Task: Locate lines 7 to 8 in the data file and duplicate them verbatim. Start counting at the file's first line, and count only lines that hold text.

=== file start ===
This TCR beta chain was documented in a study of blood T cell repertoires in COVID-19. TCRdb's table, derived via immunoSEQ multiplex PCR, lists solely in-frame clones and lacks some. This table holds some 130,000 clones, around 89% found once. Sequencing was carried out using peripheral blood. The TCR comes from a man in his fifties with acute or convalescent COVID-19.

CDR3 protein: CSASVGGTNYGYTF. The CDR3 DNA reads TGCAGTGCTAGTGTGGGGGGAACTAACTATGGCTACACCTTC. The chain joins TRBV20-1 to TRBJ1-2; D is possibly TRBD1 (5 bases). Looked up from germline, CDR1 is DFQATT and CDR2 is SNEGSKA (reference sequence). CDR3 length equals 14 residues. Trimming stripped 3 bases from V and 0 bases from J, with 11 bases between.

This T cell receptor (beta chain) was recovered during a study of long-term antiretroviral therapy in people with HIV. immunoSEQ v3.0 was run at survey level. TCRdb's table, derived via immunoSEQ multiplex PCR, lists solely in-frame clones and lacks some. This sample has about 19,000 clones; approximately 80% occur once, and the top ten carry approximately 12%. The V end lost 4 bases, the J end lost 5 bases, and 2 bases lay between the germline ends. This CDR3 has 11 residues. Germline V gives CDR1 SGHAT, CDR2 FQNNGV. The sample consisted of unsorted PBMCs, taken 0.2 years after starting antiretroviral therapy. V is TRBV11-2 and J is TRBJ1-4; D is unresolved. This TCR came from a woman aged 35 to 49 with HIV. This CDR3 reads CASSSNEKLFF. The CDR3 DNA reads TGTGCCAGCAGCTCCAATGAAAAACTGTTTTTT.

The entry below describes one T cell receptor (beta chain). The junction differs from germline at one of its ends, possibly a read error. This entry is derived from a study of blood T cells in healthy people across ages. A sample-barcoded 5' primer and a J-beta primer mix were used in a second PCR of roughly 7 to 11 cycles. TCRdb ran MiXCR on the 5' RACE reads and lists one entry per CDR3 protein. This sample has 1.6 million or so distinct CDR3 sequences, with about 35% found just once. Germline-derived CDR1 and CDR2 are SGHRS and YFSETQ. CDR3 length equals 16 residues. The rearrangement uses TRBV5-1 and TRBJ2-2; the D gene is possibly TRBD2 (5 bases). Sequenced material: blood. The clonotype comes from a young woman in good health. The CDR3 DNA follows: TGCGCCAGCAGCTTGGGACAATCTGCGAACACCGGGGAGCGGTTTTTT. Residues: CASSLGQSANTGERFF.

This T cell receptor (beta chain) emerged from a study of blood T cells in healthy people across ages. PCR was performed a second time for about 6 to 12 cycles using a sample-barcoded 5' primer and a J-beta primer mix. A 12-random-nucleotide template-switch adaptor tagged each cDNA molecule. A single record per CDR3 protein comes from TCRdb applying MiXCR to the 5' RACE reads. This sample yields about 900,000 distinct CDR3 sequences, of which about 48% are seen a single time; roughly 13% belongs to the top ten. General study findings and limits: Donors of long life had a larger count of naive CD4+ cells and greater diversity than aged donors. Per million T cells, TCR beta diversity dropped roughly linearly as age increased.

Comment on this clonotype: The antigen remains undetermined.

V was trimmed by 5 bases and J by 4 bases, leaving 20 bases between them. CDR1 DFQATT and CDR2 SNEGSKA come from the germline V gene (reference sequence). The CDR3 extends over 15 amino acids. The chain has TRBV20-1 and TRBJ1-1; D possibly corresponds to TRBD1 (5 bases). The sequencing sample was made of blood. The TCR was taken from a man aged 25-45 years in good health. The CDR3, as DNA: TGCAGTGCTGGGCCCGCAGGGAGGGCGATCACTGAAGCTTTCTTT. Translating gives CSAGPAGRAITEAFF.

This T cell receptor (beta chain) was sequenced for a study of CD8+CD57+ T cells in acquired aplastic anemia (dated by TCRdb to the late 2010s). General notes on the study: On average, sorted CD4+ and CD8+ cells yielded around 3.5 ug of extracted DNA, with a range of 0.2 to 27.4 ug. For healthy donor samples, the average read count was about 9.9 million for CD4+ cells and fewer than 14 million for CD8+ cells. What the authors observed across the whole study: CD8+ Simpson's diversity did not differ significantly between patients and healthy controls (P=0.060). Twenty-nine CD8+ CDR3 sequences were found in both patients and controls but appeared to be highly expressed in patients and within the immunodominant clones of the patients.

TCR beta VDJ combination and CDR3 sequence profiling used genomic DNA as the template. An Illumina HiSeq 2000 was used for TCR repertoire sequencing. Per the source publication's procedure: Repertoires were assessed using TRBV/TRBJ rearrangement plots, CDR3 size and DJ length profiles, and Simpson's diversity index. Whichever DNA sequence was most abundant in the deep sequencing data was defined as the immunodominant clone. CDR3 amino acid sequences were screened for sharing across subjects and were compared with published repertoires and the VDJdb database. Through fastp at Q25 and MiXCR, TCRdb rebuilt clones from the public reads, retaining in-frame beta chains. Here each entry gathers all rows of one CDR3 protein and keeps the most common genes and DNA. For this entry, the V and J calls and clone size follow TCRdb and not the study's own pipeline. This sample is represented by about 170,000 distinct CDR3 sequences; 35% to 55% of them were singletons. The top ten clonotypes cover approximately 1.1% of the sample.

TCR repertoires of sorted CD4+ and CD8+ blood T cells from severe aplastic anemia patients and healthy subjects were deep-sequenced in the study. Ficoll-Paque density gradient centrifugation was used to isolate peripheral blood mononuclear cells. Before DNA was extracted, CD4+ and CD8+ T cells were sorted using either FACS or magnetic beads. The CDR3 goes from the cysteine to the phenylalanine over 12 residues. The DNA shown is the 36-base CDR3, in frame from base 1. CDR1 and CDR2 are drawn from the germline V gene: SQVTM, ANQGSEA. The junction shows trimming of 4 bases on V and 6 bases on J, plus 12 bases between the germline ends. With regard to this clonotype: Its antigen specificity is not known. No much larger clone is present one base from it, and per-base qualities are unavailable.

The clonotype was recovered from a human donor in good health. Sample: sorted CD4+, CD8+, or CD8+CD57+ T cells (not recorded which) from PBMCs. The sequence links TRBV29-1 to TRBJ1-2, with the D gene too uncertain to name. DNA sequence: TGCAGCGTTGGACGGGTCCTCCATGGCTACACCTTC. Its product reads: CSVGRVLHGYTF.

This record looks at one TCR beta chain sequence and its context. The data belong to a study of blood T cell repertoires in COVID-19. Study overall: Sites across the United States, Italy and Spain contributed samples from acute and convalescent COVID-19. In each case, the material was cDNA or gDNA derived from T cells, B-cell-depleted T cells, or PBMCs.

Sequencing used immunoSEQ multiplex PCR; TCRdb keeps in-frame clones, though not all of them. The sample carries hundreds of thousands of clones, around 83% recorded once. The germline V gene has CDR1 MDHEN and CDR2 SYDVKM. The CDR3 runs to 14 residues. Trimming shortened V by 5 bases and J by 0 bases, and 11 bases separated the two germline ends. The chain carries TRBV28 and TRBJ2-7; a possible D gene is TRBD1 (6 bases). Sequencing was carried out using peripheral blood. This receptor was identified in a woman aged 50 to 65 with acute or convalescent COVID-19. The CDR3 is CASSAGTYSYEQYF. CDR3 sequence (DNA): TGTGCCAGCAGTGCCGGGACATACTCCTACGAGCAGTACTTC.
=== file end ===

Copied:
V was trimmed by 5 bases and J by 4 bases, leaving 20 bases between them. CDR1 DFQATT and CDR2 SNEGSKA come from the germline V gene (reference sequence). The CDR3 extends over 15 amino acids. The chain has TRBV20-1 and TRBJ1-1; D possibly corresponds to TRBD1 (5 bases). The sequencing sample was made of blood. The TCR was taken from a man aged 25-45 years in good health. The CDR3, as DNA: TGCAGTGCTGGGCCCGCAGGGAGGGCGATCACTGAAGCTTTCTTT. Translating gives CSAGPAGRAITEAFF.

This T cell receptor (beta chain) was sequenced for a study of CD8+CD57+ T cells in acquired aplastic anemia (dated by TCRdb to the late 2010s). General notes on the study: On average, sorted CD4+ and CD8+ cells yielded around 3.5 ug of extracted DNA, with a range of 0.2 to 27.4 ug. For healthy donor samples, the average read count was about 9.9 million for CD4+ cells and fewer than 14 million for CD8+ cells. What the authors observed across the whole study: CD8+ Simpson's diversity did not differ significantly between patients and healthy controls (P=0.060). Twenty-nine CD8+ CDR3 sequences were found in both patients and controls but appeared to be highly expressed in patients and within the immunodominant clones of the patients.